Encrypt and decrypt files with Age or Rage

Keep It Simple

Authenticated Data

Even though Age can be used for file encryption in a very simple way, it is particularly useful in scenarios where information is encrypted or decrypted as a data stream. By default, Age processes data from standard input and returns the results on standard output. Age's natural habitat is therefore the command line, scripts, or cronjobs.

Age not only ensures the confidentiality of the data, but also its authenticity and integrity. During decryption, the tool immediately checks the integrated Message Authentication Code (MAC). The principle known as "authenticated encryption with associated data" (AEAD) checks for possible changes to the ciphertext for each block, preventing various attacks on the encryption or the integrity of the data in the process. Unlike GnuPG, however, the files cannot be cryptographically signed, and Age does not support attribution to an author through a signature.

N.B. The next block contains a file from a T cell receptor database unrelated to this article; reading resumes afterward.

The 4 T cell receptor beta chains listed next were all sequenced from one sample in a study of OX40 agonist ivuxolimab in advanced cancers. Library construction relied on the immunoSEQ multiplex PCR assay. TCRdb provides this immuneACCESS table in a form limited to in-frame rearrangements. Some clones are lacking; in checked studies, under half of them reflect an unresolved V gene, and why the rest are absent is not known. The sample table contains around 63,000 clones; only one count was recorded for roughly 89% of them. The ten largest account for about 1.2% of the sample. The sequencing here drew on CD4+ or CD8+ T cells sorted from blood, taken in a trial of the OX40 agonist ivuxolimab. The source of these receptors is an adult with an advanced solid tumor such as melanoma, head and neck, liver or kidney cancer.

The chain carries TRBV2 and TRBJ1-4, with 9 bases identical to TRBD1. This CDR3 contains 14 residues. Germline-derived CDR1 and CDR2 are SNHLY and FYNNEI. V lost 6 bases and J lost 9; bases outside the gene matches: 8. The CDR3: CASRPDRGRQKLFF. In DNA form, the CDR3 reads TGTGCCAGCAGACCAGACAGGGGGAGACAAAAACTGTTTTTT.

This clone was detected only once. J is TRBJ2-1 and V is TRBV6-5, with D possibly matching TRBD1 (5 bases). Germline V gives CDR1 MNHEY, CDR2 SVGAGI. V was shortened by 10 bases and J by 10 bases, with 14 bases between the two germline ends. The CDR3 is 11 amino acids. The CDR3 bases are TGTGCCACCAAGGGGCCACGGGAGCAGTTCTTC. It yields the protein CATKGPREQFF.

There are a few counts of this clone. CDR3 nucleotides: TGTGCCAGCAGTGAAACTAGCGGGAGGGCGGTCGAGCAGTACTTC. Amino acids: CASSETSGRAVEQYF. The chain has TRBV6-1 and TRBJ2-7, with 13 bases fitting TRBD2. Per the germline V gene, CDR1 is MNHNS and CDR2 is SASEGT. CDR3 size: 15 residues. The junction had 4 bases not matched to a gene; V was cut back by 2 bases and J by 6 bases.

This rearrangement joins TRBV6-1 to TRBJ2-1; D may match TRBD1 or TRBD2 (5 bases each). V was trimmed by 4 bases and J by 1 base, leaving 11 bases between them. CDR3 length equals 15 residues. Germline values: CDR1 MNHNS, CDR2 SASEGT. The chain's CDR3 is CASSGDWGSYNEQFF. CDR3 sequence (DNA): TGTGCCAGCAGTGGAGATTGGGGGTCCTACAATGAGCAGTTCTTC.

Age is a simple alternative to GnuPG that lets you encrypt and decrypt data asymmetrically, easily, and reliably. The clear design and the deliberate omission of options for configuring the encryption method help ensure secure use for everyday tasks. Thanks to support for different key types, you can also use the widespread SSH keys of your recipients.


  1. Age Go implementation: https://github.com/FiloSottile/age
  2. Rage Rust variant: https://github.com/str4d/rage

The Author

Dr. Matthias W¸bbeling is an IT security enthusiast, scientist, author, consultant, and speaker. As a Lecturer at the University of Bonn in Germany and Researcher at Fraunhofer FKIE, he works on projects in network security, IT security awareness, and protection against account takeover and identity theft. He is the CEO of the university spin-off Identeco, which keeps a leaked identity database to protect employee and customer accounts against identity fraud. As a practitioner, he supports the German Informatics Society (GI), administrating computer systems and service back ends. He has published more than 100 articles on IT security and administration.

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